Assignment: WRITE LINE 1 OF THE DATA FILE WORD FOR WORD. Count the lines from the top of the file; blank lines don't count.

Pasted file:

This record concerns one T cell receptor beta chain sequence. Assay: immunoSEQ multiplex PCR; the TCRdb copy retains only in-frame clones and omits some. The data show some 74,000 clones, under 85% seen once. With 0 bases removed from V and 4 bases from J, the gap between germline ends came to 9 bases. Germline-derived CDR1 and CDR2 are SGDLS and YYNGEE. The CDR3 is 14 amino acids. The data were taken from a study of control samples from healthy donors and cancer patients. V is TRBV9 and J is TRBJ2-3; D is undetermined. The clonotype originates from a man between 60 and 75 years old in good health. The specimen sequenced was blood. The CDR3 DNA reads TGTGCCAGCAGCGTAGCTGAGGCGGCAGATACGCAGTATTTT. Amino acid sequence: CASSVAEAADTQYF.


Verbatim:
This record concerns one T cell receptor beta chain sequence. Assay: immunoSEQ multiplex PCR; the TCRdb copy retains only in-frame clones and omits some. The data show some 74,000 clones, under 85% seen once. With 0 bases removed from V and 4 bases from J, the gap between germline ends came to 9 bases. Germline-derived CDR1 and CDR2 are SGDLS and YYNGEE. The CDR3 is 14 amino acids. The data were taken from a study of control samples from healthy donors and cancer patients. V is TRBV9 and J is TRBJ2-3; D is undetermined. The clonotype originates from a man between 60 and 75 years old in good health. The specimen sequenced was blood. The CDR3 DNA reads TGTGCCAGCAGCGTAGCTGAGGCGGCAGATACGCAGTATTTT. Amino acid sequence: CASSVAEAADTQYF.